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an urgent manhunt is under way in miami after another mass shooting two people are dead and more than 20 others are hurt after several gunman shot at a crowd three people are in critical condition, and the suspects are still at large >> let's get an update on that investigation from nbc's sam brock. sam, good morning. >> reporter: frances, good morning. miami-dade's police director said this was the worst mass shooting that he has seen in a multidecade stint with the agency as you can see behind me right now, the scene is still being processed. there is still a presence of police officers as the gun violence across the country right now raising alarm bells with law enforcement parents forced to face the horror once again, their children healing from gunshot wounds. >> he called us frantic, telling us he had been shot, that it hurt, it hurts and he loves us. >> i don't even know words can't explain how i feel. >> reporter: at a shopping center in northwest miami-dade,
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police say an suv waited in a parking lot for at least 30 minutes around midnight with three men leaving the vehicle and raining gunfire on those outside a banquet hall, injuring 20 and killing two >> i think it was probably targeting on a specific person at that event, and they really didn't care who was standing around and as a result, innocent people were shot and lost their life. >> reporter: miami-dade's police director says it's possible 100 rounds were fired as the assailants carried assault-style weapons. the rise in gun violence putting cities on edge across the country as covid restrictions continue to lift in fact, 57 of the biggest cities saw a 36% increase in gun homicides between 2019 and 2020, the biggest jump on record gun violence often worse in the summer. >> we're at a place the frequency of the shootings, the duration of how long they're lasting in these events. it should be concerning to all of us as americans now
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>> reporter: chicago's police superintendent saying the city will commit more resources to combatting shootings as summer approaches, shifting police officers' work hours and cancelling their vacation days and in new york, more units will be placed in high crime areas. the fallout from this vicious wave of violence, more families seeing their sense of safety shattered. >> my son, my only son, my only child, he is not a statistic he's graduate. >> reporter: the number of critically injured has now risen to three which means the death toll could potentially go all the way up to five this as miami-dade police say they have no idea where the three gunmen are, but they're pouring all of their resources into finding out in miami, sam brock, nbc news. frances, back to you >> okay, sam, thank you. breaking overnight in texas, democrats staged a dramatic walkout to block a restrictive voting bill. but the fight is far from over republican governor greg abbott said the bill would be added to a special session agenda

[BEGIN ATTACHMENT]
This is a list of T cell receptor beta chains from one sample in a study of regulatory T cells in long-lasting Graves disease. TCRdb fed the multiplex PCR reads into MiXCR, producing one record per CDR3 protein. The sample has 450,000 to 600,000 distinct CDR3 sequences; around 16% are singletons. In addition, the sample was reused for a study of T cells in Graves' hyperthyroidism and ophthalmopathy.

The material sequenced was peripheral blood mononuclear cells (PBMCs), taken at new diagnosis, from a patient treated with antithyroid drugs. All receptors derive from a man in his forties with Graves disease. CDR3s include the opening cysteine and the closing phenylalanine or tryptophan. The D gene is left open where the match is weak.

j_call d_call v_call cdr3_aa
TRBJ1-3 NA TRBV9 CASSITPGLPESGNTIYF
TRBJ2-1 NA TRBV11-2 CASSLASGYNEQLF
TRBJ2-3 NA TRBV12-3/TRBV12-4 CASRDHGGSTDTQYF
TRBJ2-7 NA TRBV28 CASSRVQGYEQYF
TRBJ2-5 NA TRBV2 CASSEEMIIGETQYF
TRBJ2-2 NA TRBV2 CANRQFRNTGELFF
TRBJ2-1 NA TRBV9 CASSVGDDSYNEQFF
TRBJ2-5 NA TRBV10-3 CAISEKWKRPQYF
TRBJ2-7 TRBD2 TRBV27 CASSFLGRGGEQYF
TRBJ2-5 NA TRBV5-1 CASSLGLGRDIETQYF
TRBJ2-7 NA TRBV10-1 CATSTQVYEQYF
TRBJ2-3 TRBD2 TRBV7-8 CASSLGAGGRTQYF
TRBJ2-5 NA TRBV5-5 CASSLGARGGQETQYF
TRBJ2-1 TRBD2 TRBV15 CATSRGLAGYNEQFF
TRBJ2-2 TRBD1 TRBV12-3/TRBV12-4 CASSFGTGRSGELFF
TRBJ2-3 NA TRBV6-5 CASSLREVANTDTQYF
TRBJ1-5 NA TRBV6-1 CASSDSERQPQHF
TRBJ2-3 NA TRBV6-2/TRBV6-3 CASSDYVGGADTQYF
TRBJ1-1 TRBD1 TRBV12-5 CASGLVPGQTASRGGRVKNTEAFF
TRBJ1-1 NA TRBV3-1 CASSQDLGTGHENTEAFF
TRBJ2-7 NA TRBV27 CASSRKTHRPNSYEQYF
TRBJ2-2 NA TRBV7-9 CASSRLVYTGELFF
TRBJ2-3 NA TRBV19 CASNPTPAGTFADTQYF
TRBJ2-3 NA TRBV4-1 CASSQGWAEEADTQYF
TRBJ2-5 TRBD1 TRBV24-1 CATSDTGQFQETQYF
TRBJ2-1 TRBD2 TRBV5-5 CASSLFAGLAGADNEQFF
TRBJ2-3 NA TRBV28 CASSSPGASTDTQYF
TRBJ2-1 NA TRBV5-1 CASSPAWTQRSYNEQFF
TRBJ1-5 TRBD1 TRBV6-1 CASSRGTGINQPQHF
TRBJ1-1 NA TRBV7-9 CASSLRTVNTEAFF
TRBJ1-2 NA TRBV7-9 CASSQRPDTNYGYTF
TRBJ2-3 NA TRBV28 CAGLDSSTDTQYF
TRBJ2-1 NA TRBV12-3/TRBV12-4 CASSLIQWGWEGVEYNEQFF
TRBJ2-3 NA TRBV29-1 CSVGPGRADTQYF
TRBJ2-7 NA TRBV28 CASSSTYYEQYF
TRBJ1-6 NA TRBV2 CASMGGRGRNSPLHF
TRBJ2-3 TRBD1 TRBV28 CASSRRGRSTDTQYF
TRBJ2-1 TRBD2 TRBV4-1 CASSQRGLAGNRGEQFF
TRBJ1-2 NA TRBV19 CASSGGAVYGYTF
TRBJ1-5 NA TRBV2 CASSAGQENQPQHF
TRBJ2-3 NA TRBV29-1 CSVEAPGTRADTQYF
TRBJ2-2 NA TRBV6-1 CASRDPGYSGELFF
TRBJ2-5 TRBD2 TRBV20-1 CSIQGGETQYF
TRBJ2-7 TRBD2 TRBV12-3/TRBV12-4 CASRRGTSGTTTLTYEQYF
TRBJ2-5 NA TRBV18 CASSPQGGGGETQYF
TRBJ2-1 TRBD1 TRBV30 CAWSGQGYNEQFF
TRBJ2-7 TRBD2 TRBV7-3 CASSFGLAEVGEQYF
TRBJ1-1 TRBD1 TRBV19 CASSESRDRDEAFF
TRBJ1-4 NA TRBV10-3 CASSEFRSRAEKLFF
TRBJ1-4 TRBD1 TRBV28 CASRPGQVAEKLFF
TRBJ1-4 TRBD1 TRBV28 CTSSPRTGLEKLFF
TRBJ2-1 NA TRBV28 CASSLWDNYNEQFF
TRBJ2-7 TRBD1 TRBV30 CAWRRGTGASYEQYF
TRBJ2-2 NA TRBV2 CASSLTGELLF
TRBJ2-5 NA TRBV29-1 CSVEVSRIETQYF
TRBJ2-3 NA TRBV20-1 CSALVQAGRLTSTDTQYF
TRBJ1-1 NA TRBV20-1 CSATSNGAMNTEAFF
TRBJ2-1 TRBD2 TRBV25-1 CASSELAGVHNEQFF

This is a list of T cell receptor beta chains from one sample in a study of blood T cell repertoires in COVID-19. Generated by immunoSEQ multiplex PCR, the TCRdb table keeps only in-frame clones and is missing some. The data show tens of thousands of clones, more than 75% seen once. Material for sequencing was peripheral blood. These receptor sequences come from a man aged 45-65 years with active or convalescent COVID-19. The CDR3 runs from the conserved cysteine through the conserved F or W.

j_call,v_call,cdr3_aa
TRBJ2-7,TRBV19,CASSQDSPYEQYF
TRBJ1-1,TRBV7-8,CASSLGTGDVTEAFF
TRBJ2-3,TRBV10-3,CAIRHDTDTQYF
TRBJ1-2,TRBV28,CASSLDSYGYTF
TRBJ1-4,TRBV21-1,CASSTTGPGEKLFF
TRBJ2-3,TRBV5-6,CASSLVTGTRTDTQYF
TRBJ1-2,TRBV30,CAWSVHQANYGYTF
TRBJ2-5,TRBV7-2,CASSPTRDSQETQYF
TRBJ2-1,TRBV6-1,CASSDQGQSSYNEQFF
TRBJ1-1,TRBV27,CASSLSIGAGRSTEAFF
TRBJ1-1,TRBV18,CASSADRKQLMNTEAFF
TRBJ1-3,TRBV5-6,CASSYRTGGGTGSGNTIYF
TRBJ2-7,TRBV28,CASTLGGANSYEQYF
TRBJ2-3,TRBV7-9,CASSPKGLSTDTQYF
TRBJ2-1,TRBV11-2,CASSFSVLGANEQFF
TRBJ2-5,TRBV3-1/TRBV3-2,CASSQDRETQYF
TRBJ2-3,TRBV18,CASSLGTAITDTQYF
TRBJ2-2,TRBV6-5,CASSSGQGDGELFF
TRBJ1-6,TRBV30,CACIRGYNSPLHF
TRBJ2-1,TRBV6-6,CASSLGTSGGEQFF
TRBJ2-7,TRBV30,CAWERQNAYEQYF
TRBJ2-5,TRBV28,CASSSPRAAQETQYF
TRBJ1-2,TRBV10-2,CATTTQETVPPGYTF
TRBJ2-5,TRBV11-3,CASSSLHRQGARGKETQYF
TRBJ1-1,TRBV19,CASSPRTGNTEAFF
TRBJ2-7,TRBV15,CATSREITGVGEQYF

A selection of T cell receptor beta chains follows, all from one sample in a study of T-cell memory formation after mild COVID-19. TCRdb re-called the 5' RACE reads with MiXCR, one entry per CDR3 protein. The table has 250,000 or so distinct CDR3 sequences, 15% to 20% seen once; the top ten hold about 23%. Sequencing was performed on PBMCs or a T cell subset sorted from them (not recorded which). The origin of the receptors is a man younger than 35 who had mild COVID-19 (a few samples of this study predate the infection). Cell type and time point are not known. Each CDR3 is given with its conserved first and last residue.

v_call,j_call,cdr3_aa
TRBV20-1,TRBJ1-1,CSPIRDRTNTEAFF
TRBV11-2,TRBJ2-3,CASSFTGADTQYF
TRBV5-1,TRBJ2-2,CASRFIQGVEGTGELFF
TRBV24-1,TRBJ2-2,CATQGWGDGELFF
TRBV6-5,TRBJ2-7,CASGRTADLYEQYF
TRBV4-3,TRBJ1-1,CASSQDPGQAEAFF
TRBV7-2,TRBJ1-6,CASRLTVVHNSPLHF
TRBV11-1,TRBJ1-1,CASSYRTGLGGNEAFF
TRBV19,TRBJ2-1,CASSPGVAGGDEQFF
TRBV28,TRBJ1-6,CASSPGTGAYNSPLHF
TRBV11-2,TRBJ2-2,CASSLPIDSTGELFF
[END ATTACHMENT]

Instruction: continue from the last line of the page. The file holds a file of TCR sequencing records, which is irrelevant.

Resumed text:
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the controversial bill would ban drive-through voting, limit voting hours, and make it more difficult to cast mail ballots and make it easier for a judge to overturn election result, even without proof that fraud affected the outcome turning now to the world of tennis day 2 of the french open is getting under way. on day one, naomi osaka won her first round match against patricia tig but it's what osaka didn't do that made headlines. as promised, she skipped the mandatory news conference raf sanchez joins us from london why is she keeping quiet, and what consequences should she face >> osaka has already been fined $15,000 for her media boycott, and organizers say if it continues, that penalty will get more severe, up to and possibly including her being kicked out of the tournament all together now this began last week when osaka, who is 23 and the world's